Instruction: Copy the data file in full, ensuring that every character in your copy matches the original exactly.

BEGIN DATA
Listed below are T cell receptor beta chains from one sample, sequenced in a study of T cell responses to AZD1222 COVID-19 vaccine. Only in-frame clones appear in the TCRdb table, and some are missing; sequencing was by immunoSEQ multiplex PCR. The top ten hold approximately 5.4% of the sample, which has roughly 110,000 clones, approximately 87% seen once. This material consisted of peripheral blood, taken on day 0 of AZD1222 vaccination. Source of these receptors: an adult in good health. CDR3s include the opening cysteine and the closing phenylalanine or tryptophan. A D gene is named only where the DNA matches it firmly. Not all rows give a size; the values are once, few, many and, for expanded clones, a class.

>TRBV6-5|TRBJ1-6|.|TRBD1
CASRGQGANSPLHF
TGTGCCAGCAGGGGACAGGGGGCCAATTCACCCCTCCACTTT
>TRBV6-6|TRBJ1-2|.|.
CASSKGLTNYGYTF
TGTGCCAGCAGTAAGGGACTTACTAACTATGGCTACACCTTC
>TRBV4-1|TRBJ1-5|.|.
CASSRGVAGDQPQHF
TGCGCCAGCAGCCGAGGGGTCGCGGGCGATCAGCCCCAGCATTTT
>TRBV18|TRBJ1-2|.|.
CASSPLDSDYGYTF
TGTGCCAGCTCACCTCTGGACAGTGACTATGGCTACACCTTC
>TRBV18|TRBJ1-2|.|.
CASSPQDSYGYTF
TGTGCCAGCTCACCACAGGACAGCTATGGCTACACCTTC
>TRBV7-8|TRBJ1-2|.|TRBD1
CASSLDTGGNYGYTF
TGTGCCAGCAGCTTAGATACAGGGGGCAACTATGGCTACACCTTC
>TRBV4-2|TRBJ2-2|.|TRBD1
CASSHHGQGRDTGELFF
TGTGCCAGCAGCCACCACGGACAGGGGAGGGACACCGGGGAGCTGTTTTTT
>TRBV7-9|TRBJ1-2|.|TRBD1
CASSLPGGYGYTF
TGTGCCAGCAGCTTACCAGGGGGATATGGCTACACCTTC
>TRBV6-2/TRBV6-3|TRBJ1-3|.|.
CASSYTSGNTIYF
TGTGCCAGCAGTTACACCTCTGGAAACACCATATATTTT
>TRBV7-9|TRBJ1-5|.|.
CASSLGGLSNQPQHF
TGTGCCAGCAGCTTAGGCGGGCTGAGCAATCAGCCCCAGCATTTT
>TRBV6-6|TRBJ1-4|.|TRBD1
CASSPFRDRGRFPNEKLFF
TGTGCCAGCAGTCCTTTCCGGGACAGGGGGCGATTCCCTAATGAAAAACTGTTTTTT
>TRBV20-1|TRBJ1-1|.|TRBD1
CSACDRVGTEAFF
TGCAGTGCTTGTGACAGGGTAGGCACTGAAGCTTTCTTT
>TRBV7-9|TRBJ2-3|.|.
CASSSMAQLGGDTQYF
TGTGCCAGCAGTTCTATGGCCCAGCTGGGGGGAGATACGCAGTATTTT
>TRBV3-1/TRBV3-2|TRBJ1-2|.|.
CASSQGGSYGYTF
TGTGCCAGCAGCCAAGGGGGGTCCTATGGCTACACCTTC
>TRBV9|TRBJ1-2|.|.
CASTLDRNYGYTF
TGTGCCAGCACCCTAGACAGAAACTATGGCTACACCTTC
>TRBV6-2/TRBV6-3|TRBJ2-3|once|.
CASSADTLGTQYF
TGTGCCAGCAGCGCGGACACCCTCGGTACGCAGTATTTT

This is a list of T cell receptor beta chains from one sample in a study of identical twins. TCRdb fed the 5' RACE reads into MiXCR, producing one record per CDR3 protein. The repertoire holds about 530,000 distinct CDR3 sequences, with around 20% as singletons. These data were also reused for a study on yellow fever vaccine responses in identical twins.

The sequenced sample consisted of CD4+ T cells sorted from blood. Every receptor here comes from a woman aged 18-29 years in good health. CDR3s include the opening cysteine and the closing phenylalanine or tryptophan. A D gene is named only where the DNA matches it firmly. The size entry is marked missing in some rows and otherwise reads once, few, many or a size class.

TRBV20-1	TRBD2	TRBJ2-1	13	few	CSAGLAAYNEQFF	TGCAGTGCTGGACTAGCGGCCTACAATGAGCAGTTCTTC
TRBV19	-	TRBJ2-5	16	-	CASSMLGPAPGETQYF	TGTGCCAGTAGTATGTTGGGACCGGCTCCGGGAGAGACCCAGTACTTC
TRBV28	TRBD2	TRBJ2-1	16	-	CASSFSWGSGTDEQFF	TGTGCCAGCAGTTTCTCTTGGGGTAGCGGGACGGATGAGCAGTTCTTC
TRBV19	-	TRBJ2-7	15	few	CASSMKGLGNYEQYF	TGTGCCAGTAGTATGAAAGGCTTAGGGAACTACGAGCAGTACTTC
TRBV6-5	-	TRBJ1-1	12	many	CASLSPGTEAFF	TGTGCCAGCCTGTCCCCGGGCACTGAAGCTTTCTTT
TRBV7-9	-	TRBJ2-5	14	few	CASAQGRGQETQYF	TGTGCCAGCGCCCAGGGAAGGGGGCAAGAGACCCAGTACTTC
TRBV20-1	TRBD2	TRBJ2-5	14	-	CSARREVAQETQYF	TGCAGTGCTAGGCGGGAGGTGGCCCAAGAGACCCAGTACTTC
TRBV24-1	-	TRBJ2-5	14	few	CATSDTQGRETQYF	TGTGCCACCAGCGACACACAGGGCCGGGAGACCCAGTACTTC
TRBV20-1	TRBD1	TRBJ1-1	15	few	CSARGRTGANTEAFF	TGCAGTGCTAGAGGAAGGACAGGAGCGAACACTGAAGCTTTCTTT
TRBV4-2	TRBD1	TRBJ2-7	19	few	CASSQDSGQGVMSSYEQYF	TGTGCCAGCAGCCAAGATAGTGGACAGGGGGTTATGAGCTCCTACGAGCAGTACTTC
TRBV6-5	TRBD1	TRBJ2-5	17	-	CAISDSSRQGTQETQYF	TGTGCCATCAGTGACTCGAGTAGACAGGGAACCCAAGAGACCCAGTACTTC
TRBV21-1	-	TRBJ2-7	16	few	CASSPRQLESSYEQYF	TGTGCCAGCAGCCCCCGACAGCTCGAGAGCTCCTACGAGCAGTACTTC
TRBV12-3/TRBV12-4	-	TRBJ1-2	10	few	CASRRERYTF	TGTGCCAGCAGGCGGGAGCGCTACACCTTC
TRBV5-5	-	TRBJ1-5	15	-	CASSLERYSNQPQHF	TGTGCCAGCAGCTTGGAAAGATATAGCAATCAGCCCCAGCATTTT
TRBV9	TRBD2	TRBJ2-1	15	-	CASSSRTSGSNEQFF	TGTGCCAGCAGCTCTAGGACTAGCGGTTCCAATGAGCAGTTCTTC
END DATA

Listed below are T cell receptor beta chains from one sample, sequenced in a study of T cell responses to AZD1222 COVID-19 vaccine. Only in-frame clones appear in the TCRdb table, and some are missing; sequencing was by immunoSEQ multiplex PCR. The top ten hold approximately 5.4% of the sample, which has roughly 110,000 clones, approximately 87% seen once. This material consisted of peripheral blood, taken on day 0 of AZD1222 vaccination. Source of these receptors: an adult in good health. CDR3s include the opening cysteine and the closing phenylalanine or tryptophan. A D gene is named only where the DNA matches it firmly. Not all rows give a size; the values are once, few, many and, for expanded clones, a class.

>TRBV6-5|TRBJ1-6|.|TRBD1
CASRGQGANSPLHF
TGTGCCAGCAGGGGACAGGGGGCCAATTCACCCCTCCACTTT
>TRBV6-6|TRBJ1-2|.|.
CASSKGLTNYGYTF
TGTGCCAGCAGTAAGGGACTTACTAACTATGGCTACACCTTC
>TRBV4-1|TRBJ1-5|.|.
CASSRGVAGDQPQHF
TGCGCCAGCAGCCGAGGGGTCGCGGGCGATCAGCCCCAGCATTTT
>TRBV18|TRBJ1-2|.|.
CASSPLDSDYGYTF
TGTGCCAGCTCACCTCTGGACAGTGACTATGGCTACACCTTC
>TRBV18|TRBJ1-2|.|.
CASSPQDSYGYTF
TGTGCCAGCTCACCACAGGACAGCTATGGCTACACCTTC
>TRBV7-8|TRBJ1-2|.|TRBD1
CASSLDTGGNYGYTF
TGTGCCAGCAGCTTAGATACAGGGGGCAACTATGGCTACACCTTC
>TRBV4-2|TRBJ2-2|.|TRBD1
CASSHHGQGRDTGELFF
TGTGCCAGCAGCCACCACGGACAGGGGAGGGACACCGGGGAGCTGTTTTTT
>TRBV7-9|TRBJ1-2|.|TRBD1
CASSLPGGYGYTF
TGTGCCAGCAGCTTACCAGGGGGATATGGCTACACCTTC
>TRBV6-2/TRBV6-3|TRBJ1-3|.|.
CASSYTSGNTIYF
TGTGCCAGCAGTTACACCTCTGGAAACACCATATATTTT
>TRBV7-9|TRBJ1-5|.|.
CASSLGGLSNQPQHF
TGTGCCAGCAGCTTAGGCGGGCTGAGCAATCAGCCCCAGCATTTT
>TRBV6-6|TRBJ1-4|.|TRBD1
CASSPFRDRGRFPNEKLFF
TGTGCCAGCAGTCCTTTCCGGGACAGGGGGCGATTCCCTAATGAAAAACTGTTTTTT
>TRBV20-1|TRBJ1-1|.|TRBD1
CSACDRVGTEAFF
TGCAGTGCTTGTGACAGGGTAGGCACTGAAGCTTTCTTT
>TRBV7-9|TRBJ2-3|.|.
CASSSMAQLGGDTQYF
TGTGCCAGCAGTTCTATGGCCCAGCTGGGGGGAGATACGCAGTATTTT
>TRBV3-1/TRBV3-2|TRBJ1-2|.|.
CASSQGGSYGYTF
TGTGCCAGCAGCCAAGGGGGGTCCTATGGCTACACCTTC
>TRBV9|TRBJ1-2|.|.
CASTLDRNYGYTF
TGTGCCAGCACCCTAGACAGAAACTATGGCTACACCTTC
>TRBV6-2/TRBV6-3|TRBJ2-3|once|.
CASSADTLGTQYF
TGTGCCAGCAGCGCGGACACCCTCGGTACGCAGTATTTT

This is a list of T cell receptor beta chains from one sample in a study of identical twins. TCRdb fed the 5' RACE reads into MiXCR, producing one record per CDR3 protein. The repertoire holds about 530,000 distinct CDR3 sequences, with around 20% as singletons. These data were also reused for a study on yellow fever vaccine responses in identical twins.

The sequenced sample consisted of CD4+ T cells sorted from blood. Every receptor here comes from a woman aged 18-29 years in good health. CDR3s include the opening cysteine and the closing phenylalanine or tryptophan. A D gene is named only where the DNA matches it firmly. The size entry is marked missing in some rows and otherwise reads once, few, many or a size class.

TRBV20-1	TRBD2	TRBJ2-1	13	few	CSAGLAAYNEQFF	TGCAGTGCTGGACTAGCGGCCTACAATGAGCAGTTCTTC
TRBV19	-	TRBJ2-5	16	-	CASSMLGPAPGETQYF	TGTGCCAGTAGTATGTTGGGACCGGCTCCGGGAGAGACCCAGTACTTC
TRBV28	TRBD2	TRBJ2-1	16	-	CASSFSWGSGTDEQFF	TGTGCCAGCAGTTTCTCTTGGGGTAGCGGGACGGATGAGCAGTTCTTC
TRBV19	-	TRBJ2-7	15	few	CASSMKGLGNYEQYF	TGTGCCAGTAGTATGAAAGGCTTAGGGAACTACGAGCAGTACTTC
TRBV6-5	-	TRBJ1-1	12	many	CASLSPGTEAFF	TGTGCCAGCCTGTCCCCGGGCACTGAAGCTTTCTTT
TRBV7-9	-	TRBJ2-5	14	few	CASAQGRGQETQYF	TGTGCCAGCGCCCAGGGAAGGGGGCAAGAGACCCAGTACTTC
TRBV20-1	TRBD2	TRBJ2-5	14	-	CSARREVAQETQYF	TGCAGTGCTAGGCGGGAGGTGGCCCAAGAGACCCAGTACTTC
TRBV24-1	-	TRBJ2-5	14	few	CATSDTQGRETQYF	TGTGCCACCAGCGACACACAGGGCCGGGAGACCCAGTACTTC
TRBV20-1	TRBD1	TRBJ1-1	15	few	CSARGRTGANTEAFF	TGCAGTGCTAGAGGAAGGACAGGAGCGAACACTGAAGCTTTCTTT
TRBV4-2	TRBD1	TRBJ2-7	19	few	CASSQDSGQGVMSSYEQYF	TGTGCCAGCAGCCAAGATAGTGGACAGGGGGTTATGAGCTCCTACGAGCAGTACTTC
TRBV6-5	TRBD1	TRBJ2-5	17	-	CAISDSSRQGTQETQYF	TGTGCCATCAGTGACTCGAGTAGACAGGGAACCCAAGAGACCCAGTACTTC
TRBV21-1	-	TRBJ2-7	16	few	CASSPRQLESSYEQYF	TGTGCCAGCAGCCCCCGACAGCTCGAGAGCTCCTACGAGCAGTACTTC
TRBV12-3/TRBV12-4	-	TRBJ1-2	10	few	CASRRERYTF	TGTGCCAGCAGGCGGGAGCGCTACACCTTC
TRBV5-5	-	TRBJ1-5	15	-	CASSLERYSNQPQHF	TGTGCCAGCAGCTTGGAAAGATATAGCAATCAGCCCCAGCATTTT
TRBV9	TRBD2	TRBJ2-1	15	-	CASSSRTSGSNEQFF	TGTGCCAGCAGCTCTAGGACTAGCGGTTCCAATGAGCAGTTCTTC